Wednesday, March 11, 2015
Farther Out at SoundBox
SoundBox, the San Francisco Symphony's nightclub at the back of Davies Hall, offered its fourth monthly concert last weekend and the series seems to be getting better with every outing. The installations in the orchestra pit as you enter have all been interesting, but Oliver DiCicco's Sirens above just reset the bar. The top half of the sculptures swung back and forth in irregular rhythms, looking rather dangerous, while water and air was pushed back and forth inside plastic tubing which created a subtle musical soundtrack that was amplified throughout the concert hall during the hour before the concert.
Adam Larsen's video projection of a dark ocean made for an apt background both for the sculpture and the first piece on the program, Keyboard Study No. 2, written by authentic San Francisco hippie Terry Riley in 1965. The composer is one of the founding fathers of modern musical minimalism and is celebrating his 80th birthday this year.
Pianist Sarah Cahill has commissioned a series of piano pieces in honor of the birthday boy this year, which she has started to premiere throughout the country (click here). After the early Keyboard Study, she played Riley's more maximalist 1994 Fandango on the Heaven Ladder, with wisps of cloud floating on a huge screen behind her. I was apprehensive about what the Meyer Sound System would do with a solo piano, but the amplification was subtle and effective.
I have seen Sarah Cahill play everywhere from San Quentin Prison to a redwood forest, so it was a special treat seeing her being validated by the San Francisco Symphony as a performer. She deserves it and gave a splendid performance of both pieces. The composer and co-curator of the concert, Nathaniel Stookey above, is to be thanked for inviting her, and Terry Riley's music fit in perfectly with the theme of Farther Out with its hints of nostalgiac psychedelia.
After intermission, a five-minute teaser from Lisa Bielawa's upcoming "serial video" opera, Vireo: The Spiritual Biography of a Witch's Accuser, was sung by a contingent from the San Francisco Girls Chorus surrounding the perimeter of the audience in an excerpt too short to form much more of an impression than the girls' voices sounded pretty.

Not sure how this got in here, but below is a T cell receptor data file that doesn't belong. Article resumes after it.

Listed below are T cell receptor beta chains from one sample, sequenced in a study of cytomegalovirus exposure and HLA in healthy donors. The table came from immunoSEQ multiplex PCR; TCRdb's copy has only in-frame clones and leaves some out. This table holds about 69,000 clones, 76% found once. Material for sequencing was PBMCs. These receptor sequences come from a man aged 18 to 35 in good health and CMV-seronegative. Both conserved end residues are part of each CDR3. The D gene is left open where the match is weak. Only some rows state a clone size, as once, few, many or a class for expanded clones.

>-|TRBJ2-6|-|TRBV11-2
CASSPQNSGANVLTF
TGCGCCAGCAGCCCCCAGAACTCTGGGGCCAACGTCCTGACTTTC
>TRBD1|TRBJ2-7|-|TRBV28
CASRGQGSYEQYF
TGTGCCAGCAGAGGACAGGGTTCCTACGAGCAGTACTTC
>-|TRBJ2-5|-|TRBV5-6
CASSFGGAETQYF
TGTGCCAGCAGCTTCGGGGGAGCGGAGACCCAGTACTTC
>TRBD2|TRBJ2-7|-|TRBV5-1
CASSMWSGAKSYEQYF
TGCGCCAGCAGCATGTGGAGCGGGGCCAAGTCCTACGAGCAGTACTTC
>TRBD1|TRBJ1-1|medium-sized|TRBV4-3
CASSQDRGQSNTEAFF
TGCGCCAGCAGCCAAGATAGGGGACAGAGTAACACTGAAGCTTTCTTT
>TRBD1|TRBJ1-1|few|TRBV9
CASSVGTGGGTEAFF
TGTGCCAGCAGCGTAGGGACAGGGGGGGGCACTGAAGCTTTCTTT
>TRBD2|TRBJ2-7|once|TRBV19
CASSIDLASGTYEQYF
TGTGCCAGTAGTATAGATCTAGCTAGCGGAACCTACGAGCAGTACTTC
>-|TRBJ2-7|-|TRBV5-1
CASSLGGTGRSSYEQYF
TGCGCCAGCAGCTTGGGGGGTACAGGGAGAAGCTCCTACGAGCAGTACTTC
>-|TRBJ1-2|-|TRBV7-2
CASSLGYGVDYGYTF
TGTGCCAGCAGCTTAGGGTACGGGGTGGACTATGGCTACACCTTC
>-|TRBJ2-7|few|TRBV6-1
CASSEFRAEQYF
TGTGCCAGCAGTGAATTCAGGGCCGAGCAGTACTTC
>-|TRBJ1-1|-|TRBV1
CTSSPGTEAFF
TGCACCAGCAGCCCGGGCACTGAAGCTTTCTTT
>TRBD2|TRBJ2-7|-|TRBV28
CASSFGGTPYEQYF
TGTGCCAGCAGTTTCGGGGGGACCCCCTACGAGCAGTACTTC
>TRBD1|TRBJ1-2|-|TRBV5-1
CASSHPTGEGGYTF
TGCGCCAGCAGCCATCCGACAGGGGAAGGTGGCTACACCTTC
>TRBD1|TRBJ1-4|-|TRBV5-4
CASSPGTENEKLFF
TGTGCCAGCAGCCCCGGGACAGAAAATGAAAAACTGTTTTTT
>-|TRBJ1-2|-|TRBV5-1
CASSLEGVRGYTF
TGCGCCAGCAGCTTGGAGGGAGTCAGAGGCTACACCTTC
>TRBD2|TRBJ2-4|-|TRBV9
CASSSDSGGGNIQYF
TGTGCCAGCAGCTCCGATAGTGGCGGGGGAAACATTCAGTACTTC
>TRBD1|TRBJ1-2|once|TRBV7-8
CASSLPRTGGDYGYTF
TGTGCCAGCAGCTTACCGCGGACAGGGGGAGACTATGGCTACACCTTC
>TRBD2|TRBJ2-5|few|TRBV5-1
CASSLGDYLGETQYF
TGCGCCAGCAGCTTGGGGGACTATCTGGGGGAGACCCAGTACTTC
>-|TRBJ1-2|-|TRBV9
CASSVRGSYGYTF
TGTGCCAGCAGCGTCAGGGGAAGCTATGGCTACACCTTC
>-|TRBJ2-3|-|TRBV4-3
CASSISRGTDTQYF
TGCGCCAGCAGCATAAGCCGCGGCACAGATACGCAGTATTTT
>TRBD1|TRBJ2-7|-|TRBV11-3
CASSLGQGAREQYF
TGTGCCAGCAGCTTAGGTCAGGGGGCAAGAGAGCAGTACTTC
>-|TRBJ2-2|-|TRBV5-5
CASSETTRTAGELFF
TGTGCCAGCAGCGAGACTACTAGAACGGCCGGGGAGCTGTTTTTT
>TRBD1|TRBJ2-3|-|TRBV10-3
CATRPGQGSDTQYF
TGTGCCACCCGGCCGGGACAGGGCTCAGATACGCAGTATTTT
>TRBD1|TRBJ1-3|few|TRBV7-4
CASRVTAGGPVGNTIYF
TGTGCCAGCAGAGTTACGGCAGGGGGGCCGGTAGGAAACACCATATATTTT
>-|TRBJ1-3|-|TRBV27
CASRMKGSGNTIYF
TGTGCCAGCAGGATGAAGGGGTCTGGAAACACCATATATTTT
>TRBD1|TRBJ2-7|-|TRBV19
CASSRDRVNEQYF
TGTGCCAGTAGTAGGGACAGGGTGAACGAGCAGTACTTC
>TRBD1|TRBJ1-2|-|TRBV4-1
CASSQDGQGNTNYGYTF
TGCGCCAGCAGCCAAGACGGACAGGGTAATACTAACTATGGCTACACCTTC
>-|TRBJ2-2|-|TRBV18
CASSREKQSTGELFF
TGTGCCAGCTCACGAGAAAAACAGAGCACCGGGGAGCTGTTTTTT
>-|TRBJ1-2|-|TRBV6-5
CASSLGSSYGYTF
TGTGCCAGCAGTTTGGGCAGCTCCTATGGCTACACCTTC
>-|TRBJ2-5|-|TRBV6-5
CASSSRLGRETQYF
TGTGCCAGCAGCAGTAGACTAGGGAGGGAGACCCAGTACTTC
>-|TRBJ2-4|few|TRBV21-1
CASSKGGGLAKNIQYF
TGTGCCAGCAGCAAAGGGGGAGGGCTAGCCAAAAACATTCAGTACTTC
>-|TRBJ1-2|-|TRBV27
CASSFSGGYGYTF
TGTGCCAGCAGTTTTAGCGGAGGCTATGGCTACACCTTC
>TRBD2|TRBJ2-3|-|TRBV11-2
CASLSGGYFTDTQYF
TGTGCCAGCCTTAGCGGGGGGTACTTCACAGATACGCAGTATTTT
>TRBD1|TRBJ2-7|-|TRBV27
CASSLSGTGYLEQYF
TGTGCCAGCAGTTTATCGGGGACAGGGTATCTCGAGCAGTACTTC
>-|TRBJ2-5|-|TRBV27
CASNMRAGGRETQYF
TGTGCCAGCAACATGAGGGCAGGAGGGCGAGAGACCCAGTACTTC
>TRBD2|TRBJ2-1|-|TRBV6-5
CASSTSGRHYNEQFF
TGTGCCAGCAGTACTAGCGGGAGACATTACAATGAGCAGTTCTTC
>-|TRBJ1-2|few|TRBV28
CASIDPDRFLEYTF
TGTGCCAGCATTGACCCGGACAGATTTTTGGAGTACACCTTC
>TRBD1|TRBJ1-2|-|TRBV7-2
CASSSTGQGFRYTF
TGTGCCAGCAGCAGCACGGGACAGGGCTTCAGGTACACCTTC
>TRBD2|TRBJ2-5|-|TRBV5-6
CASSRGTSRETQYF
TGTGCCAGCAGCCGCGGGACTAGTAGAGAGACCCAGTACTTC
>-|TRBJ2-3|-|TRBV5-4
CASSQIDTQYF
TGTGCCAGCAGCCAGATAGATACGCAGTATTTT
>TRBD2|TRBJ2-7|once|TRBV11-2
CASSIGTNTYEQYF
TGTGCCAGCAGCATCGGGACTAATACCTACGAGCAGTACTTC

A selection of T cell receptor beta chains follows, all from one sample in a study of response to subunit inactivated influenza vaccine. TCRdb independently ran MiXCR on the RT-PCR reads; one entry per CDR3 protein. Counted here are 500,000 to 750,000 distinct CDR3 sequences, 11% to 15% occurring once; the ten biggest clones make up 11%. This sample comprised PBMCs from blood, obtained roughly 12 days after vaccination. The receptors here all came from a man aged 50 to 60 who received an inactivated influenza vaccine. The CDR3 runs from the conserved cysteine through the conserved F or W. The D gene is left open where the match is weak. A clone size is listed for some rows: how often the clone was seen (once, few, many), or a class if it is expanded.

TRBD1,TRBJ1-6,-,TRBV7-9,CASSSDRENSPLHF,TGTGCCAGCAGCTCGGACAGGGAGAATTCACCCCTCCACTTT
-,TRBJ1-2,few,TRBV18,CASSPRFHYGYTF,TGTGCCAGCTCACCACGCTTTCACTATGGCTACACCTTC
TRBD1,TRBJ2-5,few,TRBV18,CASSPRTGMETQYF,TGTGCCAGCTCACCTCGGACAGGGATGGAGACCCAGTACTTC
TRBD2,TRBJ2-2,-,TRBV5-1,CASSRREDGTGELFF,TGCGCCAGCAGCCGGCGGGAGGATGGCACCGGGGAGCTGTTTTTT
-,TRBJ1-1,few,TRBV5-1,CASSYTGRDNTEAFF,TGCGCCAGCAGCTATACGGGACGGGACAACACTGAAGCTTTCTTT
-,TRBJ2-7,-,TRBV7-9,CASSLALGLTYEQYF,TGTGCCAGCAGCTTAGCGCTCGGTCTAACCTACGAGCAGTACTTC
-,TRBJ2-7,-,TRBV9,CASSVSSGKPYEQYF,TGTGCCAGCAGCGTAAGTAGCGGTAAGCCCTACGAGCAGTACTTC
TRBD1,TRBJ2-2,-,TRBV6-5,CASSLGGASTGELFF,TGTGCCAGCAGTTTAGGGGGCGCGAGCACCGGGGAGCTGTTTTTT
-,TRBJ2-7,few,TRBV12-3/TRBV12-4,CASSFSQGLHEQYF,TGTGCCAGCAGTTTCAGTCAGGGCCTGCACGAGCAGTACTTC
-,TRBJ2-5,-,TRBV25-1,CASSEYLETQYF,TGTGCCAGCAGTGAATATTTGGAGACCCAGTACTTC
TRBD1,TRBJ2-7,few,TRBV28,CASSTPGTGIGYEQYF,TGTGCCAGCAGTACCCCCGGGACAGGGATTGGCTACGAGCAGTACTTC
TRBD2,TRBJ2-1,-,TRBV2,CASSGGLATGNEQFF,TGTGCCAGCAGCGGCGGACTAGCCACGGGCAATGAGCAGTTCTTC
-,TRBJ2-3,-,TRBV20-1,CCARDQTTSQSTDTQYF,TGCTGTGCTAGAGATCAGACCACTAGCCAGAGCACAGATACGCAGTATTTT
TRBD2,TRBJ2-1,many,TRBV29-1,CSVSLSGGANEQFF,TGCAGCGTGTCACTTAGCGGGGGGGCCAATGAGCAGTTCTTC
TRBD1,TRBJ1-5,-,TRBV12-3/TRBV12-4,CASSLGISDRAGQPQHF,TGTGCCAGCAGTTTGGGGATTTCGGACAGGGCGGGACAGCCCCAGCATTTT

The lights suddenly focused on a small stage in the middle of the audience where a string quartet launched into San Francisco composer Nathaniel Stookey's String Quartet No. 2, Musée Mécanique. I've heard only a handful of pieces by Stookey over the years, but they are always intelligent, impressive, delightful in sound and texture. His string quartet was no exception.
The only problem was that the five movements were accompanied by five different videos (I assume by Adam Larsen) and they were so evocative on their own that it was impossible to listen to the music without seeing it through the videos' lens. I wanted something more neutral so my brain could come up with its own pictures.
The last piece was a world premiere written specifically for the SoundBox space by Canadian composer Nicole Lizée above. In terms of a multi-hyphenate, Nicole wins the SoundBox Cracker Jack prize without competition. She not only wrote the music for the 30-minute Kool-Aid Acid Test #17: Blotterberry Bursst, but she created the audio sampling, video sampling, accompanying visuals, and played DJ at the end of the concert.
The music was fun, accessible and inventive, sounding a bit like an extended version of John Adams' Grand Pianola Music, especially with the use of the two sopranos, Silvie Jensen and Tania Mandzy Inala, who were so good you couldn't wait until they started singing again in each section. The piece was very episodic, stopping and starting with each new film clip, which ranged from Roger Corman's cheesy The Trip starring Peter Fonda to 60s classics like The Graduate and The Conversation. One section was a sampling of Grace Slick singing White Rabbit which made me feel like an official, historical relic since I heard Grace sing the song in Golden Gate Park while I was tripping on acid over 40 years ago.
The piece went on 10 minutes too long and I think made a mistake using two Hitchcock films, Vertigo and The Birds, as sampling touchstones. Hitchcock's imagery is too powerful and hijacked the music in ways that weren't intended. The perfect ending point should have been the close-up montage of a young man's tongue, framed by a goatee, swallowing a small square of blotter acid repeatedly, with different designs on the paper with each swallow, including conductor Edwin Outwater and the San Francisco Symphony logo itself.